Wednesday, January 27, 2010


This is the final part of our mini series. We have been exploring gospel centered training of pastors built around the Acts 20 interaction between Paul and the Ephesians elders who came to meet with him. It is a great moment of partnership, passion, intimacy, challenge, warning and tears.

I have loved exploring this text through the lenses of the gospel. So often it has been taught as leadership principles. That it is not. It is an encounter between an apostle and the elders he loved. It is loaded with God life, spinning around the power, freedom, healing courage and boldness that the cross brings. Hope you enjoy reading it, better still studying the text for yourself. It has been written as a teaching text rather than in article form. You are most welcome to use the material to teach your emerging elders / pastors...

  1. Now I commit you to God: Paul has set a most outstanding example. In fact he says that believers should “follow him as he followed Christ”. I would like to use Paul’s closing comments as concluding comments to these elders. May I reiterate, when the gospel is rediscovered as the hub around which all of Christianity spins, we can no longer teach principles as a checklist for performance. That will always lead to legalism and the subtle [or not so] pressure to conformity.
    1. “Word of his grace…”

i. Colossians speaks of ‘grace in all its truth’. The elder is surely to have a growing revelation of grace and teach, love, lead with that in his eyes, heart, mouth,

ii. The elder must ensure that leadership and believer responsibilities placed on folks are all clearly biblical, soaked and stroked in Christlike grace,

iii. I am not sure we can preach any text without landing in the gospel and massaging the subject in grace,

iv. A sense of praise continues to grow in the community because it is all so undeserving,

    1. “Build you up…”

i. The gospel is loaded with kindness, forgiveness, cleansing, restoration, healing, so when it is presented, the people will not need shallow motivational talks, as they will be grounded in the true measure of our soul. That will inspire like no other,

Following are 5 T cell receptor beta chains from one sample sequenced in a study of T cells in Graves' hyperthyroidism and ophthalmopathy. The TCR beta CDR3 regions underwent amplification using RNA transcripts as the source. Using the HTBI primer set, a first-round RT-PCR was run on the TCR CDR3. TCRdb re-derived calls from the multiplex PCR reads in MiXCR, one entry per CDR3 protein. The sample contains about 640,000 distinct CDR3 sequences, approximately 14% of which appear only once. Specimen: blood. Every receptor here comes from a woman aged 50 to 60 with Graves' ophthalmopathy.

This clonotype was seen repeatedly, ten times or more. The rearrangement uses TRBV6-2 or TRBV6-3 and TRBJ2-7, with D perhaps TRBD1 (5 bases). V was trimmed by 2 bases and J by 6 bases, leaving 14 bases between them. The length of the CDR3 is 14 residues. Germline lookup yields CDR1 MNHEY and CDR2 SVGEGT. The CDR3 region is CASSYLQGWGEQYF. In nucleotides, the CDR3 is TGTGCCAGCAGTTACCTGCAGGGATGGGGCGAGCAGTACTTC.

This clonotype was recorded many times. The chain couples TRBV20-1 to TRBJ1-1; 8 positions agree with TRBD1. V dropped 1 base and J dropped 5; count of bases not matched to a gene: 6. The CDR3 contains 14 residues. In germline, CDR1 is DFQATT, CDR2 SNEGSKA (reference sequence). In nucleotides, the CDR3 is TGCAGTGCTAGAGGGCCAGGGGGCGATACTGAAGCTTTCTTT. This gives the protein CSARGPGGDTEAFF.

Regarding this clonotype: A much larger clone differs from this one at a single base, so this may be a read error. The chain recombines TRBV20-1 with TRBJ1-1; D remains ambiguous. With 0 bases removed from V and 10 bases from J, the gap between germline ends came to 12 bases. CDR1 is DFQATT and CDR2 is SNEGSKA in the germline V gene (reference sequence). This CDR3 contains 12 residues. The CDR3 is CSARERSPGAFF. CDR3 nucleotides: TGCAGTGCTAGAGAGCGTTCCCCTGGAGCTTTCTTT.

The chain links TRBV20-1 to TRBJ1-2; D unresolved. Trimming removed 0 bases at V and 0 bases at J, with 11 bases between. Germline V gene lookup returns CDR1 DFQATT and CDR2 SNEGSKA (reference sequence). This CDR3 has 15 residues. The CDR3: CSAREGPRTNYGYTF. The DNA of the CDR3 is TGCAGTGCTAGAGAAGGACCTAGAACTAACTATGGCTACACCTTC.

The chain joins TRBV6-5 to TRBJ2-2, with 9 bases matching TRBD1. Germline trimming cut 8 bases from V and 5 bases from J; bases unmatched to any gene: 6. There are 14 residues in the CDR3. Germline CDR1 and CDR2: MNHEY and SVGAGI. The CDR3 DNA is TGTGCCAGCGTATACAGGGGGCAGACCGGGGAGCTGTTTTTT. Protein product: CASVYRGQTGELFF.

ii. Gospel centered leadership will prophecy. I am Reformed in my theology but also certainly Charismatic. Whilst these words can ensnare because of stereotypes, I am so passionate about sound theology building up but also around the role of the Holy Spirit gifts. They are for today. They are available to the church today. They empower the priesthood today. They undermine the celebrity culture that always weakens the church ultimately and keeps all in immaturity and with dependence on the ‘superstar stud’,

iii. True effective eldership show how the gospel when fully presented has all the ingredients necessary for us to handle all situations – Jesus is still the answer - not as a cheap slogan but as a true truth born out of his full incarnation, execution, resurrection and consummation,

    1. “Give you an inheritance…”

i. Paul’s great foundations for every believer, is what he speaks about in Colossians 1, is that every believer has “the knowledge of his will…” our inheritance is found in the will of God for our lives,

ii. Eph 1 tells us that the Holy Spirit is the seal of this inheritance,

iii. Ps 2 tells us that if we “ask of me and I will make the nations your inheritance…” again the wonder of the gospel appears again… “ all over the world this gospel is bearing fruit and growing” Col1. Inheritance is always people… friendships, partnerships, allies, disciples, the lost, the nations…

    1. “I have not coveted… it is more blessed to give than to receive”:

i. The ‘shalom’ of God is our portion – both peace and prosperity come with the atonement. This is not the ‘prosperity message’ [that is definitley not a gospel at all].

ii. It is born out of our gospel theology that God “gave his only begotten son…”- God is the giver, he is extravagant and generous. In turn as his seed takes root in our lives through the gospel, it will “bear fruit and grow” as Paul says in Colossians 1,

iii. We accept that through the redemption work, God paying our ransom, we have been bought with a price, we are not our own – that is especially true of leaders-

iv. We live for the benefit of others, daily we lay our lives down,

v. The well being of the sheep is our highest calling,

vi. ‘I should you that by this kind of hard work…’

vii. We must help the weak…

    1. “He knelt down with them all and prayed…”

i. The first and greatest gift a pastor can give his community, is his prayers,

ii. Kneeling is an act of enormous humility,

iii. Acts 6 tells us, this is what we give most of our time, effort and energy to,

iv. These were passion prayers about life and death, weighty indeed.

v. These prayers were not disimiliar to Matt 28 when the apo mantle was handed on p this time not to 11 men but to a community to continue to be faithful to their origins in Acts 19, and their mandate as they are reminded in Revelation 2. These prayers continuously remind the community of their apo and prophetic responsibilities.

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